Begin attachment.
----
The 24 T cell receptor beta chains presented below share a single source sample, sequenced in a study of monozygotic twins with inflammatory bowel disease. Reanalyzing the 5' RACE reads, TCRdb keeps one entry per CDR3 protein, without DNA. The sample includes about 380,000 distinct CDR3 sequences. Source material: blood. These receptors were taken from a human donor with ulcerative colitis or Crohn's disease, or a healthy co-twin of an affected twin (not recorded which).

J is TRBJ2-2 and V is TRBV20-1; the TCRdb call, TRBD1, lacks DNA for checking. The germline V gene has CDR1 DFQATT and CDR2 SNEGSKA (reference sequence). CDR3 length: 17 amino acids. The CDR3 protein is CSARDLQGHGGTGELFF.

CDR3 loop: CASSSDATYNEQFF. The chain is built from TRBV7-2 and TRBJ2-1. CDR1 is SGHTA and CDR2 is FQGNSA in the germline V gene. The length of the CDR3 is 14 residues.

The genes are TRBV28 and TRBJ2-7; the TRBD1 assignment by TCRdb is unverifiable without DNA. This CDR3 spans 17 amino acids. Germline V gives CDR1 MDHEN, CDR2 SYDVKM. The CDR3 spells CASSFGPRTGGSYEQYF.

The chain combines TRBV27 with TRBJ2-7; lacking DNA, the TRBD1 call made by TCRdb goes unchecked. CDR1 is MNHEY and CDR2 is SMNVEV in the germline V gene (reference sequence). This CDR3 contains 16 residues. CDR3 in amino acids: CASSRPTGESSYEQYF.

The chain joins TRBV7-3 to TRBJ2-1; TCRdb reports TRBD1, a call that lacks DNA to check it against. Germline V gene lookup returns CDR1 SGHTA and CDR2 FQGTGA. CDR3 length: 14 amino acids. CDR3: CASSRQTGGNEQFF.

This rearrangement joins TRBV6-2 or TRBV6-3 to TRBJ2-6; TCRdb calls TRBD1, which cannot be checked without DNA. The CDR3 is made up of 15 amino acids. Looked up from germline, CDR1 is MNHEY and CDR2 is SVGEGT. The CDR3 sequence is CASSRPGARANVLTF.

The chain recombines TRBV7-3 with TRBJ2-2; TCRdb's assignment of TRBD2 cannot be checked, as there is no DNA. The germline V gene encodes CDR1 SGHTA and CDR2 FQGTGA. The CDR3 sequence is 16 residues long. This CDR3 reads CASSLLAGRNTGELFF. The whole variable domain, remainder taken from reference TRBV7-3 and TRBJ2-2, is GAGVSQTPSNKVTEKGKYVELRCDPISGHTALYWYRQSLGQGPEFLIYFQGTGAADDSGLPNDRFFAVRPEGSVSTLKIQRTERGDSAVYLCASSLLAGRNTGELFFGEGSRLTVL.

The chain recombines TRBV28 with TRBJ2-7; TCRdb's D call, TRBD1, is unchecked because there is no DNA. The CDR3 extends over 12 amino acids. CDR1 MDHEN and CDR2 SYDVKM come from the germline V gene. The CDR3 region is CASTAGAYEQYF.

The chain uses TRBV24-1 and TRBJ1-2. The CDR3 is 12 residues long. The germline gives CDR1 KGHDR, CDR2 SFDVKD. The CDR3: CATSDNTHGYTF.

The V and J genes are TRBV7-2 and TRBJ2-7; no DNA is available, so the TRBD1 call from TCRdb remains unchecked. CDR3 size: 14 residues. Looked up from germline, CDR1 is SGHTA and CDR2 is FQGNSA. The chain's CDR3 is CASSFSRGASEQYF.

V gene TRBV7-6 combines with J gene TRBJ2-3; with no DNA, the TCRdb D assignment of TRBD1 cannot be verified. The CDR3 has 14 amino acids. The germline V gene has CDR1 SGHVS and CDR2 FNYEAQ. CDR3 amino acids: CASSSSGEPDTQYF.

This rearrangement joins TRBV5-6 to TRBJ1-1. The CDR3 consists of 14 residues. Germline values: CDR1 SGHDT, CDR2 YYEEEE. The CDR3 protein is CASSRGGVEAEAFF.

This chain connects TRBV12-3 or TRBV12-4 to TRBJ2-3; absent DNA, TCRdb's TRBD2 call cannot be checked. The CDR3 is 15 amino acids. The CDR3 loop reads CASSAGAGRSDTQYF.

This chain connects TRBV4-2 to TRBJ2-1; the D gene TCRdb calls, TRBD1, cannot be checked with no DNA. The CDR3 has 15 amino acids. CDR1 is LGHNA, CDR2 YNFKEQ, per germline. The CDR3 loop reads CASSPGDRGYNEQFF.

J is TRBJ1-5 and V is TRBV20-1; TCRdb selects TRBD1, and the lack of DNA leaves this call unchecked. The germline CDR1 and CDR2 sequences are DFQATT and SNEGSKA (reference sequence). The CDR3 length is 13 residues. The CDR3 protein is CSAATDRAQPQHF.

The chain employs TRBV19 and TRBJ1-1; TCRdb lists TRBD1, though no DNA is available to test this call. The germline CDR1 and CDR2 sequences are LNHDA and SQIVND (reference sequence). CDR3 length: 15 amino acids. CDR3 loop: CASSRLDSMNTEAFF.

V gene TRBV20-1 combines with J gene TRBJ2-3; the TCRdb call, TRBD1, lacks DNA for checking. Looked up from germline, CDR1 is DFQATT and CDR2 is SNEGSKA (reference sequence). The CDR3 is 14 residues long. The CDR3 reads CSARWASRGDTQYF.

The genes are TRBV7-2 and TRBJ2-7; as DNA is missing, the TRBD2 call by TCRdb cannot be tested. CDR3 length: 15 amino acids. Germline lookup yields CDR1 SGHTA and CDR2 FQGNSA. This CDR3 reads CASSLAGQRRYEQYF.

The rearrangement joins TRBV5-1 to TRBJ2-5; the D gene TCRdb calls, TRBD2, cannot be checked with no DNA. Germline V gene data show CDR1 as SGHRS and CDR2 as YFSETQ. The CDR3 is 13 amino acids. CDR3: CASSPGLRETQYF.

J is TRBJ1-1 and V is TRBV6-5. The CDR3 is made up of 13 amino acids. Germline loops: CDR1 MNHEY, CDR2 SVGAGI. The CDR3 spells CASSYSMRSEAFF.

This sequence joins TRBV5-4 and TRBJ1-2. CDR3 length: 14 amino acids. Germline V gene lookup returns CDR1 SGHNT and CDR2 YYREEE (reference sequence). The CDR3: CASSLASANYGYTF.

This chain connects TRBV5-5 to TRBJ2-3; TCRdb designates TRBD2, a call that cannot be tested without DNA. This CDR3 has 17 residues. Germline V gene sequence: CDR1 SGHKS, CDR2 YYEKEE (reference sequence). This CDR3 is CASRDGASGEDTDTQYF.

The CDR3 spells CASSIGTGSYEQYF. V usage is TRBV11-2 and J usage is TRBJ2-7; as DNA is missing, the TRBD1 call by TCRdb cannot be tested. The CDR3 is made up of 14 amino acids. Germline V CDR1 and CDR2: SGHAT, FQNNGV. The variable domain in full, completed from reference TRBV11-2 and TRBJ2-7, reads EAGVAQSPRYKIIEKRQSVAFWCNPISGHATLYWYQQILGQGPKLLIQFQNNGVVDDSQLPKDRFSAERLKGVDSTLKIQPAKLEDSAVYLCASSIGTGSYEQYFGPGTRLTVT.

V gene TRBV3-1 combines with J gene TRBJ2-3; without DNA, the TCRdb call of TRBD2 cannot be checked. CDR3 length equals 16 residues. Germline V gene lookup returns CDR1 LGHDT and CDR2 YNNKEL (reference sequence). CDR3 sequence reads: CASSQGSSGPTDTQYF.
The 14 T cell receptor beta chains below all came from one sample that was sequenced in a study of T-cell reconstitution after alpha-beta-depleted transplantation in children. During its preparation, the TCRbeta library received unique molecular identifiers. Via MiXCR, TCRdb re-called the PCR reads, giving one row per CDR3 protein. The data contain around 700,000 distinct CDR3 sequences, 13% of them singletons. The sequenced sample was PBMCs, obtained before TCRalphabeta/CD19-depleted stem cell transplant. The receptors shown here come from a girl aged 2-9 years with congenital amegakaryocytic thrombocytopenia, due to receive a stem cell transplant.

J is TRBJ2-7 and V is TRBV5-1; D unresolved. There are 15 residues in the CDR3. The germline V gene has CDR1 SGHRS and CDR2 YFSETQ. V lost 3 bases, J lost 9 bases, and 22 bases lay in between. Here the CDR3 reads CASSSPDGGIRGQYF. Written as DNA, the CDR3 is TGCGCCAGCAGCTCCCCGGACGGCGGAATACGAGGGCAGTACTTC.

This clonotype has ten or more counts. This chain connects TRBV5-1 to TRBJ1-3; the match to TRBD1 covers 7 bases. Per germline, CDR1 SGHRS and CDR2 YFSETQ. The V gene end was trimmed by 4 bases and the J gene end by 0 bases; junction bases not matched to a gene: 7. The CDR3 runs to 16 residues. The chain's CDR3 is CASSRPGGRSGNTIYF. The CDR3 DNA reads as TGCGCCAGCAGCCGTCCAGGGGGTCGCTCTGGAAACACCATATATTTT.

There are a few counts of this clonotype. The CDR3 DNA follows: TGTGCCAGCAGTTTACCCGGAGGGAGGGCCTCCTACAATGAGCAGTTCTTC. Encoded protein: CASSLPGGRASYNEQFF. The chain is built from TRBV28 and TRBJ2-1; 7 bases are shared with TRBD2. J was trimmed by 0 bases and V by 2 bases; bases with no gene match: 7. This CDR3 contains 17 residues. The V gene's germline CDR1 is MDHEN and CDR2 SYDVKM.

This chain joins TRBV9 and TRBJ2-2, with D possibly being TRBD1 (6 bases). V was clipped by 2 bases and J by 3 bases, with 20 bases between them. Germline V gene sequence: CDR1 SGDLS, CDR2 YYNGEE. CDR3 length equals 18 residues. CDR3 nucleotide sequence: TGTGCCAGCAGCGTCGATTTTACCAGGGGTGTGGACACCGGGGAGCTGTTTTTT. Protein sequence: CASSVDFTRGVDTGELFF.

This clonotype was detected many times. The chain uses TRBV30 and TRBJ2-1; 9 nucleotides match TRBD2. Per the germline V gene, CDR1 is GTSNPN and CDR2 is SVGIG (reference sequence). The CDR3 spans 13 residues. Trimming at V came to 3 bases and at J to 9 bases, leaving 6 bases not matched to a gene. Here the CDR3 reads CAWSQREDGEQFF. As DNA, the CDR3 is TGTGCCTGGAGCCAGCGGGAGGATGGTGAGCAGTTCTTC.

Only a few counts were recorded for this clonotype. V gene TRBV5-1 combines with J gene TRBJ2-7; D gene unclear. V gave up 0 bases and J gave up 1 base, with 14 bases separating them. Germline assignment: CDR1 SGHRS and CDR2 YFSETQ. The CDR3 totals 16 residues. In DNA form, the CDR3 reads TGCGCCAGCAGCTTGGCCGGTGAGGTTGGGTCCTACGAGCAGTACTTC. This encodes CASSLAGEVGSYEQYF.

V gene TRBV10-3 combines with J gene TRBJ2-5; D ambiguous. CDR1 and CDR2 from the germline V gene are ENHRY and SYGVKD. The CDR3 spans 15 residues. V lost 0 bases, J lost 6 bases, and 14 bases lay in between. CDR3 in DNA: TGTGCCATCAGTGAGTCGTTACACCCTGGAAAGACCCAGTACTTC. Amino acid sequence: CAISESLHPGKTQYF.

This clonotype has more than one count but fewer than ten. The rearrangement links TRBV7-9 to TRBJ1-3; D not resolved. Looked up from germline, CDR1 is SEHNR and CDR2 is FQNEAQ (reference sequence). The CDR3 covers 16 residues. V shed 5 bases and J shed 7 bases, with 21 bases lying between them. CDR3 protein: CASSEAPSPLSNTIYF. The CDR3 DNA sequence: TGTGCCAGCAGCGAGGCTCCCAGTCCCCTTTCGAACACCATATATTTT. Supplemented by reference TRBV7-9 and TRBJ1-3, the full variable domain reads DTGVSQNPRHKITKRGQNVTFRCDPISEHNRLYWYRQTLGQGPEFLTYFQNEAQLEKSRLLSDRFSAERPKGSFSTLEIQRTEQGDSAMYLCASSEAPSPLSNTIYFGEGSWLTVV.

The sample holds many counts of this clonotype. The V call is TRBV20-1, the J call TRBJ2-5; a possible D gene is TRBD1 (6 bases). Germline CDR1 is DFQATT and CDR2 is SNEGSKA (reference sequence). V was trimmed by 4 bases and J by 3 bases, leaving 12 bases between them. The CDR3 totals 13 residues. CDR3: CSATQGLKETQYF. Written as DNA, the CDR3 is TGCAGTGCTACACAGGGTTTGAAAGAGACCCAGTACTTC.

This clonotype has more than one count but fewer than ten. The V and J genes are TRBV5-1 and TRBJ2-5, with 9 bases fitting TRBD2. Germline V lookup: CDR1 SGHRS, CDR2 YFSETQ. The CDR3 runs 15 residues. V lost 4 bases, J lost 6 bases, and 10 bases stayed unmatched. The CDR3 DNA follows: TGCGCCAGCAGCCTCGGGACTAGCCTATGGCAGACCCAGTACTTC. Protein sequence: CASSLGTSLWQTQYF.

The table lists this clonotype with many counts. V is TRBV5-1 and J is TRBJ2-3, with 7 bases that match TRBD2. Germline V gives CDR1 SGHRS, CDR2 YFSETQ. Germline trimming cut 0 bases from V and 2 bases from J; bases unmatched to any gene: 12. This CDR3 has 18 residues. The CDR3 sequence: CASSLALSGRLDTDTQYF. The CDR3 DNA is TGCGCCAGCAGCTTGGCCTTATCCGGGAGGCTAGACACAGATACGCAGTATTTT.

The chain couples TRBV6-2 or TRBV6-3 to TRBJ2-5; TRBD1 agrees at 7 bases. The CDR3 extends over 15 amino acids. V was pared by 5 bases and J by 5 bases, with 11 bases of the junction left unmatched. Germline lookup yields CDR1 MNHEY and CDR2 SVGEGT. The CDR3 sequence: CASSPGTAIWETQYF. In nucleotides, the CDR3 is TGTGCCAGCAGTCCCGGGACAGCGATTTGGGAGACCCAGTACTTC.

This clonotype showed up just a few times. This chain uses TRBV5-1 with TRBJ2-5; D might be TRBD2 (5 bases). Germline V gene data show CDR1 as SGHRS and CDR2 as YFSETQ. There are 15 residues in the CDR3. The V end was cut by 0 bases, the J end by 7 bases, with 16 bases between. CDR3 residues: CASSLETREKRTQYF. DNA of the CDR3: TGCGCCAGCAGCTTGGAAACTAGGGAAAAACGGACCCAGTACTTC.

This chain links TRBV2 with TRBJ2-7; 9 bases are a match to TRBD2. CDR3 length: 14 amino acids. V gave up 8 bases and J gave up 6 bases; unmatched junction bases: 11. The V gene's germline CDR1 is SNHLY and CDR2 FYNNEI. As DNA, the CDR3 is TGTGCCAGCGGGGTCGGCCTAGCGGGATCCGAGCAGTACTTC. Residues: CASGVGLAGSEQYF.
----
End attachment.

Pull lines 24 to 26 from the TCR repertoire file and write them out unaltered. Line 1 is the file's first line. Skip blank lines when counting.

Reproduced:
The CDR3 spells CASSIGTGSYEQYF. V usage is TRBV11-2 and J usage is TRBJ2-7; as DNA is missing, the TRBD1 call by TCRdb cannot be tested. The CDR3 is made up of 14 amino acids. Germline V CDR1 and CDR2: SGHAT, FQNNGV. The variable domain in full, completed from reference TRBV11-2 and TRBJ2-7, reads EAGVAQSPRYKIIEKRQSVAFWCNPISGHATLYWYQQILGQGPKLLIQFQNNGVVDDSQLPKDRFSAERLKGVDSTLKIQPAKLEDSAVYLCASSIGTGSYEQYFGPGTRLTVT.

V gene TRBV3-1 combines with J gene TRBJ2-3; without DNA, the TCRdb call of TRBD2 cannot be checked. CDR3 length equals 16 residues. Germline V gene lookup returns CDR1 LGHDT and CDR2 YNNKEL (reference sequence). CDR3 sequence reads: CASSQGSSGPTDTQYF.
The 14 T cell receptor beta chains below all came from one sample that was sequenced in a study of T-cell reconstitution after alpha-beta-depleted transplantation in children. During its preparation, the TCRbeta library received unique molecular identifiers. Via MiXCR, TCRdb re-called the PCR reads, giving one row per CDR3 protein. The data contain around 700,000 distinct CDR3 sequences, 13% of them singletons. The sequenced sample was PBMCs, obtained before TCRalphabeta/CD19-depleted stem cell transplant. The receptors shown here come from a girl aged 2-9 years with congenital amegakaryocytic thrombocytopenia, due to receive a stem cell transplant.